160. Back in the Bulg

by | Apr 28, 2018 | Gardening bore | 9 comments

Here I am! Back from the UK* to a gloriously warm Bulgarian spring.

Man, the garden shot up while I was away. I was only gone 10 days and I swear the perennials have grown by a foot. This is the best time of year for a gardener, I think. You’ve got all the promise of the summer ahead. All the excitement of the emerging perennials that were divided and moved last autumn (which always feels like a lifetime ago by this point of the year). All the anticipation of tiny seedlings growing every day. And none of the disappointment of plant failures and deaths that will inevitably come along (slugs, snails, new things that just don’t like our soil or we’ve bunged in the wrong place).

It’s the gardening equivalent of Christmas Eve – all the excitement with none of the indigestion.

Christ, there’s a lot to do, though. Between now and early June, we’ll be working outside every weekend (weeding, planting, keeping on top of the grass), and tinkering with seedlings (thinning, pricking out, etc.) in between the weekends. But we’re ready. The wonky polytunnel is up, and we’re raring to go.

Next time, I’ll talk about what we’re growing this year. For now, here are more Gardening Bore 2018 pictures for you to enjoy or ignore as you see fit…


The big main perennial border: top right was about a month ago, top left was
just before I went to the UK. Bottom row is after my trip, with more aquilegias
coming into flower every day.


Tulips stayed in flower for ages this year, thanks to the lack of heavy rain.


Remember I mentioned we were forcing our gladioli bulbs in water?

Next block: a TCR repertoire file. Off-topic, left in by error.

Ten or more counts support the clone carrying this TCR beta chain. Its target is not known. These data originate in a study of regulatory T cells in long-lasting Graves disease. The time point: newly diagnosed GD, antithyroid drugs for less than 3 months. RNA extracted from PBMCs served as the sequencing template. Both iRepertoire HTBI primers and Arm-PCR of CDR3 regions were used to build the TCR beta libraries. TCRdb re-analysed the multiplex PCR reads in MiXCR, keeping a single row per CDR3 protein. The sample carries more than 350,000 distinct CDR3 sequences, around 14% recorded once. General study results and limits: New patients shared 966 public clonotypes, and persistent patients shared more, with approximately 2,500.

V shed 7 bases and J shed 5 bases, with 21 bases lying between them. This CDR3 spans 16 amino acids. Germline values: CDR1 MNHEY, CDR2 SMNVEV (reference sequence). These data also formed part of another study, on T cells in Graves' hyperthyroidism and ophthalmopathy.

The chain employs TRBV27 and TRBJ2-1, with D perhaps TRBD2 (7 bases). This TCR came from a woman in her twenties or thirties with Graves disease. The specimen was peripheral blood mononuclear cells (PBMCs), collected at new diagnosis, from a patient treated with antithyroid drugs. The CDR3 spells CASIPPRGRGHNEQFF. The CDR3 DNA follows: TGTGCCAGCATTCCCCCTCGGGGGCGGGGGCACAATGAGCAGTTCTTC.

It works. It works ridiculously well!


Baby snapdragons, carnations and cosmos growing in the spare room/seedling factory.


Wonky polytunnel tribute.


Meanwhile, in the vegetable camp…


Tomatoes growing up well. These ones are, I think, a bush pink variety called Grushkova.


Wide load rhubarb.


A random lettuce growing in our terrace, proving that, while we may kid ourselves that
the garden needs us, it does perfectly well on its own.


We’ve been eating SO much asparagus.


*I do like to entertain you with tales of my random UK purchases that wouldn’t fit in my suitcase. This time: giant palm tree candlesticks (yes, plural), brass hanging plant holders (again, note the plural), a second-hand hammered brass ball lamp that will NEVER fit in literally any suitcase of any kind. (I’m weirdly into brass lately. By the time all this shit makes it to Bulgaria, I’ll probably have got over this phase.)

I also went wild in Portsmouth’s charity shops and bought so many clothes that I had to travel to the airport wearing the big straw hat and three summer tops that simply wouldn’t squash in my (hand luggage only) suitcase. Picture me on the train to Gatwick, wearing a big straw hat and many floaty layers, at 10pm, and you have a good idea of how much of a nutcase I looked.


  1. Mark Shaw

    It amazes me how much in front Bulgaria is compared to the UK in terms of the garden. If you were here in the UK last week you have had the best of our summer then as it got to 20+ degrees for two days rain here on in for the rest of the year. Look forward to more gardening bore updates.

  2. the hippopotamus